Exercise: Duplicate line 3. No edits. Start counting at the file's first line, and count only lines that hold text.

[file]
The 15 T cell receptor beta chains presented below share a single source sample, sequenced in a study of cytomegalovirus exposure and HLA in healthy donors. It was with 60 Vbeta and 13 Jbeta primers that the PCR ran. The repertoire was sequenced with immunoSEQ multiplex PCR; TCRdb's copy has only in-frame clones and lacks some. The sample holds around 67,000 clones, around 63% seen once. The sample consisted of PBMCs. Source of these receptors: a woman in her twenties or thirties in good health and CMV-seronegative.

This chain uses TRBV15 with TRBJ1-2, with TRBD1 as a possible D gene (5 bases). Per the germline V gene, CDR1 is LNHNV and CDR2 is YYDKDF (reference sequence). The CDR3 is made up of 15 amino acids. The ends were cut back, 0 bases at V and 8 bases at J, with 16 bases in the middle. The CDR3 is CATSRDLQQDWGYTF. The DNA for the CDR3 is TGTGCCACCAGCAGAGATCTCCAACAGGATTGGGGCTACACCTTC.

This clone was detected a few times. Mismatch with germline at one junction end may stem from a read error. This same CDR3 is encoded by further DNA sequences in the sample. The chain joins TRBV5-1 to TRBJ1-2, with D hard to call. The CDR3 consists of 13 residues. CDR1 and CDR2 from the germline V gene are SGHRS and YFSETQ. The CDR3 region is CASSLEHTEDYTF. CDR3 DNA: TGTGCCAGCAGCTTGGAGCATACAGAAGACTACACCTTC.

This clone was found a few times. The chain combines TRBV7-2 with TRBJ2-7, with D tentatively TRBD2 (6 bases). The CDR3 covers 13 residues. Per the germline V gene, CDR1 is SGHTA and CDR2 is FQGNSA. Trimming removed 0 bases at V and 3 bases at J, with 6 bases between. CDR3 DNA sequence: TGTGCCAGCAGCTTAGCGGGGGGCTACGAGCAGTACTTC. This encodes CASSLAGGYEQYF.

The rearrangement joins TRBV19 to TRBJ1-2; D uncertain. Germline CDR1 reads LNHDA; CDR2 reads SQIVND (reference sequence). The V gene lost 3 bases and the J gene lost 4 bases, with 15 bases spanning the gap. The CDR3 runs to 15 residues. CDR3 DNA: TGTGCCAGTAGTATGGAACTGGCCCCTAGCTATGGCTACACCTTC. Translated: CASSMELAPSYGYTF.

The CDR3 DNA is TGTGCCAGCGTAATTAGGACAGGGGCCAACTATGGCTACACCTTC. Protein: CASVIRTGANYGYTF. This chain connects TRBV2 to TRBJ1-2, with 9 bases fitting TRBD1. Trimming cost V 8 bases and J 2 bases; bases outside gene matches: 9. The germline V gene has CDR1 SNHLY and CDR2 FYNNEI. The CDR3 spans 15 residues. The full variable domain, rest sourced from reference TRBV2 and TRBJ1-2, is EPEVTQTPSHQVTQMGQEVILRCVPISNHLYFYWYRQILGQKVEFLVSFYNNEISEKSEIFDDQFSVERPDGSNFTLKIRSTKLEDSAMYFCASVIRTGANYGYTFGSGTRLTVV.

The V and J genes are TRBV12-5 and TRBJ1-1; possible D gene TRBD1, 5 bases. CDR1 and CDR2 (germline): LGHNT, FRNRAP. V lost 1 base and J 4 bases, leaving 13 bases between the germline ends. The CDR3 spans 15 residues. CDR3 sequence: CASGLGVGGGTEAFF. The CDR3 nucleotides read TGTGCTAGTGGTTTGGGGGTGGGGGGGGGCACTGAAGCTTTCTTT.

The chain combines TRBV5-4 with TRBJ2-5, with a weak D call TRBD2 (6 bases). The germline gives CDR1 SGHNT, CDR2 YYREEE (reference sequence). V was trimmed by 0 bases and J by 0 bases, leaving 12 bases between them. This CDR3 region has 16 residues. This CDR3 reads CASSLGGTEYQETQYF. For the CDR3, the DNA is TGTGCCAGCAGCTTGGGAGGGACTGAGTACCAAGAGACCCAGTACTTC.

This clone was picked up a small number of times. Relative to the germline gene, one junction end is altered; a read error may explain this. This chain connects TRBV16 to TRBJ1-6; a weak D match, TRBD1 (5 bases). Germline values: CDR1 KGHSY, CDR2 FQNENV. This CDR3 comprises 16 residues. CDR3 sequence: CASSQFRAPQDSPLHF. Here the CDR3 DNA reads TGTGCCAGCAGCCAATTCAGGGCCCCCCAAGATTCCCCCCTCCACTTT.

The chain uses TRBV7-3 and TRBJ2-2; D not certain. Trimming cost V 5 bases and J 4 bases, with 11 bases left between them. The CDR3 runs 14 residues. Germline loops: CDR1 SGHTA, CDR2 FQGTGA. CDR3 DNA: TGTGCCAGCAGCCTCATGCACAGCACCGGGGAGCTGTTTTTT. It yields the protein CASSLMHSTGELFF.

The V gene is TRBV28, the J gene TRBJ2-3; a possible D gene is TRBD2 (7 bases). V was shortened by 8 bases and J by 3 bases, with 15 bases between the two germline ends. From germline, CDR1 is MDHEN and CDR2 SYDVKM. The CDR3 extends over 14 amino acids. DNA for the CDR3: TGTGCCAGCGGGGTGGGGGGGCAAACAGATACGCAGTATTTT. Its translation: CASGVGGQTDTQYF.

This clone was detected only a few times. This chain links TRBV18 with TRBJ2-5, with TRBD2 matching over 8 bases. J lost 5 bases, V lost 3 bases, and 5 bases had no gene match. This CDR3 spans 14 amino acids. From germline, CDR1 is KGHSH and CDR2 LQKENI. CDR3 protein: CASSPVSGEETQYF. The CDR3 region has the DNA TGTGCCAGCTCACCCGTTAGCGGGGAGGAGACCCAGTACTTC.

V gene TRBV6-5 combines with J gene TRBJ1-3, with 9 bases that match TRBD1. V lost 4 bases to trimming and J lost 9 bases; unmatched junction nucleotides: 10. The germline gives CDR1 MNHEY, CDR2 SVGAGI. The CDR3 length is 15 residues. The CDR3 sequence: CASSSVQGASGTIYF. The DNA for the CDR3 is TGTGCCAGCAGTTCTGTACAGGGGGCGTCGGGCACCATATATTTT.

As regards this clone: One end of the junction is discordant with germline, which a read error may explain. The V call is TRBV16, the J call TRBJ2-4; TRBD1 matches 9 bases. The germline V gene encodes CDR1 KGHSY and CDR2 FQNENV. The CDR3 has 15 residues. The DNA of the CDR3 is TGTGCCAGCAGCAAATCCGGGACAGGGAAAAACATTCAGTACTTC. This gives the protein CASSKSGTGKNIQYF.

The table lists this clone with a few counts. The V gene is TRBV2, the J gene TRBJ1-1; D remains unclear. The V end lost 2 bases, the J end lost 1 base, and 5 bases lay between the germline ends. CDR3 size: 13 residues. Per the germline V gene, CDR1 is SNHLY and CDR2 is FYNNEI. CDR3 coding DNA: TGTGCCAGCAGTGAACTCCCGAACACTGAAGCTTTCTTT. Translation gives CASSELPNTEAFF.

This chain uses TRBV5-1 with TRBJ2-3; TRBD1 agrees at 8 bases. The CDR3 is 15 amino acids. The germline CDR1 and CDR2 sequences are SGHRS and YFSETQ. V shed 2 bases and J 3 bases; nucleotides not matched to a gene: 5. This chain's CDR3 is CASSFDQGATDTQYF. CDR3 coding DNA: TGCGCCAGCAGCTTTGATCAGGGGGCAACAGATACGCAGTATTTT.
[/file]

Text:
This clone was detected a few times. Mismatch with germline at one junction end may stem from a read error. This same CDR3 is encoded by further DNA sequences in the sample. The chain joins TRBV5-1 to TRBJ1-2, with D hard to call. The CDR3 consists of 13 residues. CDR1 and CDR2 from the germline V gene are SGHRS and YFSETQ. The CDR3 region is CASSLEHTEDYTF. CDR3 DNA: TGTGCCAGCAGCTTGGAGCATACAGAAGACTACACCTTC.